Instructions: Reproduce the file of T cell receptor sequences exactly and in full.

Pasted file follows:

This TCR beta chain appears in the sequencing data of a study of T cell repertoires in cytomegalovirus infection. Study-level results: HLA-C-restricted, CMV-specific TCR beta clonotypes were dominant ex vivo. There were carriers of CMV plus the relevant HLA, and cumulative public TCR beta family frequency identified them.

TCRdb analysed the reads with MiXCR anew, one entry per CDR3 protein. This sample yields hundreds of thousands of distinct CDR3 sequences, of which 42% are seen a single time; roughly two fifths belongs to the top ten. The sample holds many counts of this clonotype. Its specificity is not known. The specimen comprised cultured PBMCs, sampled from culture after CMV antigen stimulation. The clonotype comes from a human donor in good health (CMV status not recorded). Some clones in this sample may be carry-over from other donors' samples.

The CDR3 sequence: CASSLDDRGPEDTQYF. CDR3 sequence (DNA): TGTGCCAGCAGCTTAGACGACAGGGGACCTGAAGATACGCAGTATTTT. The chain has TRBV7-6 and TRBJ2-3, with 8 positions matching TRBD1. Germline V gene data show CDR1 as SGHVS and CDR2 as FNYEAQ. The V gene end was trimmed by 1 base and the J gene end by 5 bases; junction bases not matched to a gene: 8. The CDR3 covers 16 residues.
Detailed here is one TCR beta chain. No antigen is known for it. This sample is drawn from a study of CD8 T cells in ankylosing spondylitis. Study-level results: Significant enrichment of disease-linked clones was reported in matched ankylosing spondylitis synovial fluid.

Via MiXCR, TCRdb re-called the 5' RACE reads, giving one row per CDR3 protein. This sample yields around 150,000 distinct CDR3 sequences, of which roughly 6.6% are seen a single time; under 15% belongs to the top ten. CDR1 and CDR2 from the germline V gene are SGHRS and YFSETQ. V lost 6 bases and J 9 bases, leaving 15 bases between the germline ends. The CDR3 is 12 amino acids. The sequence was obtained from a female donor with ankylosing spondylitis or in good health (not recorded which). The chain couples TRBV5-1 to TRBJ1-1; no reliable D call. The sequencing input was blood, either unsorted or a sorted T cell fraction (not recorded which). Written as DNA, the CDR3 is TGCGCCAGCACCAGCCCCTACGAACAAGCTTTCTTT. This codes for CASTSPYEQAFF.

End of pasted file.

This TCR beta chain appears in the sequencing data of a study of T cell repertoires in cytomegalovirus infection. Study-level results: HLA-C-restricted, CMV-specific TCR beta clonotypes were dominant ex vivo. There were carriers of CMV plus the relevant HLA, and cumulative public TCR beta family frequency identified them.

TCRdb analysed the reads with MiXCR anew, one entry per CDR3 protein. This sample yields hundreds of thousands of distinct CDR3 sequences, of which 42% are seen a single time; roughly two fifths belongs to the top ten. The sample holds many counts of this clonotype. Its specificity is not known. The specimen comprised cultured PBMCs, sampled from culture after CMV antigen stimulation. The clonotype comes from a human donor in good health (CMV status not recorded). Some clones in this sample may be carry-over from other donors' samples.

The CDR3 sequence: CASSLDDRGPEDTQYF. CDR3 sequence (DNA): TGTGCCAGCAGCTTAGACGACAGGGGACCTGAAGATACGCAGTATTTT. The chain has TRBV7-6 and TRBJ2-3, with 8 positions matching TRBD1. Germline V gene data show CDR1 as SGHVS and CDR2 as FNYEAQ. The V gene end was trimmed by 1 base and the J gene end by 5 bases; junction bases not matched to a gene: 8. The CDR3 covers 16 residues.
Detailed here is one TCR beta chain. No antigen is known for it. This sample is drawn from a study of CD8 T cells in ankylosing spondylitis. Study-level results: Significant enrichment of disease-linked clones was reported in matched ankylosing spondylitis synovial fluid.

Via MiXCR, TCRdb re-called the 5' RACE reads, giving one row per CDR3 protein. This sample yields around 150,000 distinct CDR3 sequences, of which roughly 6.6% are seen a single time; under 15% belongs to the top ten. CDR1 and CDR2 from the germline V gene are SGHRS and YFSETQ. V lost 6 bases and J 9 bases, leaving 15 bases between the germline ends. The CDR3 is 12 amino acids. The sequence was obtained from a female donor with ankylosing spondylitis or in good health (not recorded which). The chain couples TRBV5-1 to TRBJ1-1; no reliable D call. The sequencing input was blood, either unsorted or a sorted T cell fraction (not recorded which). Written as DNA, the CDR3 is TGCGCCAGCACCAGCCCCTACGAACAAGCTTTCTTT. This codes for CASTSPYEQAFF.